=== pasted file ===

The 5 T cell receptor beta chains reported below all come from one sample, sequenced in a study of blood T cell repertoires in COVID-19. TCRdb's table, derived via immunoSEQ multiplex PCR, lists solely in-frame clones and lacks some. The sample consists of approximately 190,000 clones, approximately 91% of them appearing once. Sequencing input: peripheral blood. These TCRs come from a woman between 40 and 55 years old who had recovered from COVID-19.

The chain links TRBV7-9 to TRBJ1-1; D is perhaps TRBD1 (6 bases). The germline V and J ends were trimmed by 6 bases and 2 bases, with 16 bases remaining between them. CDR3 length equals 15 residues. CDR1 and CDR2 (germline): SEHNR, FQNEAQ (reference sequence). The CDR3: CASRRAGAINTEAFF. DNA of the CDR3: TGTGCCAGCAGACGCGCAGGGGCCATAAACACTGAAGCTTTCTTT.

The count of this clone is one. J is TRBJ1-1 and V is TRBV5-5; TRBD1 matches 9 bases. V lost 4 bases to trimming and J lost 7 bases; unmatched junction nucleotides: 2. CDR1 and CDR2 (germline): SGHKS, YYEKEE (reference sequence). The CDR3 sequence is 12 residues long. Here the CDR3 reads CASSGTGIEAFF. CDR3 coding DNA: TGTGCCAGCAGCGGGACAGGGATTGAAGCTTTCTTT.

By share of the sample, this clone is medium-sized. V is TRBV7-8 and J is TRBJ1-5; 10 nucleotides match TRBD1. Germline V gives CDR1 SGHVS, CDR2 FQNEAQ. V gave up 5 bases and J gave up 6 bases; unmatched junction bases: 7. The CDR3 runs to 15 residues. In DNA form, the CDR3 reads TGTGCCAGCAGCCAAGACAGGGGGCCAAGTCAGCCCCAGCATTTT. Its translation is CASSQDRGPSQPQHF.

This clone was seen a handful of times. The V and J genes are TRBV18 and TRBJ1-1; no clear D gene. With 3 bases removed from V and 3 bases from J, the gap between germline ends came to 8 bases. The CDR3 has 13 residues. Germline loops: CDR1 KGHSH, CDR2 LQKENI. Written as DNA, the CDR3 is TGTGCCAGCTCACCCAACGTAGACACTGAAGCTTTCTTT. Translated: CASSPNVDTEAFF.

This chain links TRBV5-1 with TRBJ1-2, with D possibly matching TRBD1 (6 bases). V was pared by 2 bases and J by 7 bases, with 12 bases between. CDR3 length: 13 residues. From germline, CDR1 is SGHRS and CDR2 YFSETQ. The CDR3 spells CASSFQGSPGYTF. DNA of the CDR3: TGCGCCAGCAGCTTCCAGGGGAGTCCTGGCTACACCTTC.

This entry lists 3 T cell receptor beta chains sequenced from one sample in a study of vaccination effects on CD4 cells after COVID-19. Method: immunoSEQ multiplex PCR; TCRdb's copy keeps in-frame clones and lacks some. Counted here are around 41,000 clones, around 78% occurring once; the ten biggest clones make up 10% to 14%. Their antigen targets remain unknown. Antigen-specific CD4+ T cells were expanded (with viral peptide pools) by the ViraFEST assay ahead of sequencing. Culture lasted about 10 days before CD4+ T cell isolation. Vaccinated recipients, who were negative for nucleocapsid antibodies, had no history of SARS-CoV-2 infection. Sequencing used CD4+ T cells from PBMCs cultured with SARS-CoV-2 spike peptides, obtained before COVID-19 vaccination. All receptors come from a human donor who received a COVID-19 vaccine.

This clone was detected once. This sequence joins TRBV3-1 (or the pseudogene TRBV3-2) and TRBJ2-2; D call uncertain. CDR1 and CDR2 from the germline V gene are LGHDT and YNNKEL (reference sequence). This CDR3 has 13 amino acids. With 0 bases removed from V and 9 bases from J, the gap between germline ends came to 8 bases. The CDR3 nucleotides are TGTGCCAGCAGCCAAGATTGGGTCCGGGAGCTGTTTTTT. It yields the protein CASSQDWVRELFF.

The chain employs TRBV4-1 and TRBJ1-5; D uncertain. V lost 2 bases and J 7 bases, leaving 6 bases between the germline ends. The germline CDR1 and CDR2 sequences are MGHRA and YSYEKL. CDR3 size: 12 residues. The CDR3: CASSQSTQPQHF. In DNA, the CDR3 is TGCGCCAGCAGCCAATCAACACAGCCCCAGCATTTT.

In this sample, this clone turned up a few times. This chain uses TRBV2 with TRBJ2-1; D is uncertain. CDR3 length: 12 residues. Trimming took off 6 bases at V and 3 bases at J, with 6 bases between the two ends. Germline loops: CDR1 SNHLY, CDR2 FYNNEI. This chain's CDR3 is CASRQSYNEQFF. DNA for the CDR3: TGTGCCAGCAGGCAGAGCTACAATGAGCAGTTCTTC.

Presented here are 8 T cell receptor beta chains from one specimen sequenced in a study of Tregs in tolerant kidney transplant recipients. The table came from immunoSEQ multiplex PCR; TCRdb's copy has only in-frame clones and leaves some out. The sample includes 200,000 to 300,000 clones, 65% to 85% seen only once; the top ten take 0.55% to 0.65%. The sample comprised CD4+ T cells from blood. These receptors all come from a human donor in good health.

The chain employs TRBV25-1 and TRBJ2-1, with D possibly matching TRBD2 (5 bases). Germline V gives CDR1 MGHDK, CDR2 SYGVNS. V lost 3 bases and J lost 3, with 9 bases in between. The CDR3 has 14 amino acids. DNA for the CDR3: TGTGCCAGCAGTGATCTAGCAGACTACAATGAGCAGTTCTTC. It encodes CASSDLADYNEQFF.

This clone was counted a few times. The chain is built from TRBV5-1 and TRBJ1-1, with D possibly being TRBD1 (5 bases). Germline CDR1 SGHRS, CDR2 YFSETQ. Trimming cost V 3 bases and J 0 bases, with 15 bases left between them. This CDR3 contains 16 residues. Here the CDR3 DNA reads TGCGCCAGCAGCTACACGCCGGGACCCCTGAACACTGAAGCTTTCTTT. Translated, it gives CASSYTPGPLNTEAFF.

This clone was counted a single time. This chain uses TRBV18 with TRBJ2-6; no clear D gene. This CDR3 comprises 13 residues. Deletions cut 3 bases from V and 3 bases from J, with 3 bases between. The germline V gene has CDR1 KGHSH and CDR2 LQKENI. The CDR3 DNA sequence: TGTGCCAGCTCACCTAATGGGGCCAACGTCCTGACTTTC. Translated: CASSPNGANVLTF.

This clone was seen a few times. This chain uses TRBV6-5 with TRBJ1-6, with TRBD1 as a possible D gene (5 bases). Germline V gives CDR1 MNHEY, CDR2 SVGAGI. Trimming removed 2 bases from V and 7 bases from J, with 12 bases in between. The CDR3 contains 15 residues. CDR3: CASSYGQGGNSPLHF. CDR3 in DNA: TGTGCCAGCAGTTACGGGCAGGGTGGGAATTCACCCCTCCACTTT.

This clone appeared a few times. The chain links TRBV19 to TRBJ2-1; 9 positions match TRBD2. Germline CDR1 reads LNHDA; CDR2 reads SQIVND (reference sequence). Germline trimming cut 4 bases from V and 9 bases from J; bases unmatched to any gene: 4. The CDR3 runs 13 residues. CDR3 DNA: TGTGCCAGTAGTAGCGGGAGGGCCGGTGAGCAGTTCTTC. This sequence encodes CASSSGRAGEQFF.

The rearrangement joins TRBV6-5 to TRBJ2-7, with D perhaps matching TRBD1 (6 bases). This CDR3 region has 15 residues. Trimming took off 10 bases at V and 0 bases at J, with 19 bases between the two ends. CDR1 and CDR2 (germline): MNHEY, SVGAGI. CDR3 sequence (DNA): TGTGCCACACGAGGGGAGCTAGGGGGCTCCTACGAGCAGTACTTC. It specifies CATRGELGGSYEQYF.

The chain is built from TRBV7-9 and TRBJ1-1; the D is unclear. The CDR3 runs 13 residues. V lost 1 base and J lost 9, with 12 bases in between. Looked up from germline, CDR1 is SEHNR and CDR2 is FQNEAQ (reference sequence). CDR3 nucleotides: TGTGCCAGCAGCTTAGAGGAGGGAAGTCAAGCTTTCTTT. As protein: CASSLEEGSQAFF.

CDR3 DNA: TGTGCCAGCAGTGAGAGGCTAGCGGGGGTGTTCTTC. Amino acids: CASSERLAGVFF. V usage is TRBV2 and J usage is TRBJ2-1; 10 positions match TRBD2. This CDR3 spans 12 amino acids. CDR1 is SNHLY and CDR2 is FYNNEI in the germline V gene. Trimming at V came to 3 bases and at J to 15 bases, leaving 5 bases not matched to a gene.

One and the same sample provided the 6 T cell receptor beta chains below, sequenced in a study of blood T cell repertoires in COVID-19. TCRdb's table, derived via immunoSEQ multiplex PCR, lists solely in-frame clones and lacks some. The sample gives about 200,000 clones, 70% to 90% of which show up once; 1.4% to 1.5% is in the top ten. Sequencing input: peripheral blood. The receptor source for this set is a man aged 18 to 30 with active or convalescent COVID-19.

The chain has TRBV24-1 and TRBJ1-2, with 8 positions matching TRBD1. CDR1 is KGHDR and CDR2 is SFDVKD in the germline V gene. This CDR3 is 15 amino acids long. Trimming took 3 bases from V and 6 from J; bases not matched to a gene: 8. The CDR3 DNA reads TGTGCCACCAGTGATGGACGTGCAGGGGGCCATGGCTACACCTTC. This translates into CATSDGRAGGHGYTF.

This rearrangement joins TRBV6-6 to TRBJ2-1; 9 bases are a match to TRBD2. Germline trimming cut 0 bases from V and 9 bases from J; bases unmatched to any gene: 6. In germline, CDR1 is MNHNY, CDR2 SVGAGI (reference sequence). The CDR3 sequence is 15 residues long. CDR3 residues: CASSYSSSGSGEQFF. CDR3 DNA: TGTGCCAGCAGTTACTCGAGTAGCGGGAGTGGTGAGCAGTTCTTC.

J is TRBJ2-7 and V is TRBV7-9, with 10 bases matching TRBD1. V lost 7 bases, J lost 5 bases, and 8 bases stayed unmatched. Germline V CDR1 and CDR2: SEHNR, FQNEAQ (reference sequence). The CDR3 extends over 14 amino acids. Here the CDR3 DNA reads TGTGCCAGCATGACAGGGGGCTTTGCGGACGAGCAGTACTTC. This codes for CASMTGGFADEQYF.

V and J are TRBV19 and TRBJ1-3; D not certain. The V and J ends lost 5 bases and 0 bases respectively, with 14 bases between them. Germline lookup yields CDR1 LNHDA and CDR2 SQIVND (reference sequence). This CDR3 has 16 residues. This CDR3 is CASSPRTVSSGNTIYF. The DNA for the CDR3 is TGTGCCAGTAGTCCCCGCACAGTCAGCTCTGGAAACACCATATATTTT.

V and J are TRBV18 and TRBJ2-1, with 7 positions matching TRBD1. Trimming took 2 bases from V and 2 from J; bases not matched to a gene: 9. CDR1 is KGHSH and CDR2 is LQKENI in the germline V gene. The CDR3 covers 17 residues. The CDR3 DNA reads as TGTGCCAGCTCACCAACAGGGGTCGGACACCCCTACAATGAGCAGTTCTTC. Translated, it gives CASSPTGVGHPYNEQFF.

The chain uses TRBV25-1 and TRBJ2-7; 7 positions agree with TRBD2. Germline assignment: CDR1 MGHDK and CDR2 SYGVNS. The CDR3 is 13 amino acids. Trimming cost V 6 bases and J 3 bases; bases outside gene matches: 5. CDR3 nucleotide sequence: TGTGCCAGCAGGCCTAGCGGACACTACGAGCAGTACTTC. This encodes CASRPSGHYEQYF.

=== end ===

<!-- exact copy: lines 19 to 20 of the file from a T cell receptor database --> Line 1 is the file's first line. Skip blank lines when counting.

CDR3 DNA: TGTGCCAGCAGTGAGAGGCTAGCGGGGGTGTTCTTC. Amino acids: CASSERLAGVFF. V usage is TRBV2 and J usage is TRBJ2-1; 10 positions match TRBD2. This CDR3 spans 12 amino acids. CDR1 is SNHLY and CDR2 is FYNNEI in the germline V gene. Trimming at V came to 3 bases and at J to 15 bases, leaving 5 bases not matched to a gene.

One and the same sample provided the 6 T cell receptor beta chains below, sequenced in a study of blood T cell repertoires in COVID-19. TCRdb's table, derived via immunoSEQ multiplex PCR, lists solely in-frame clones and lacks some. The sample gives about 200,000 clones, 70% to 90% of which show up once; 1.4% to 1.5% is in the top ten. Sequencing input: peripheral blood. The receptor source for this set is a man aged 18 to 30 with active or convalescent COVID-19.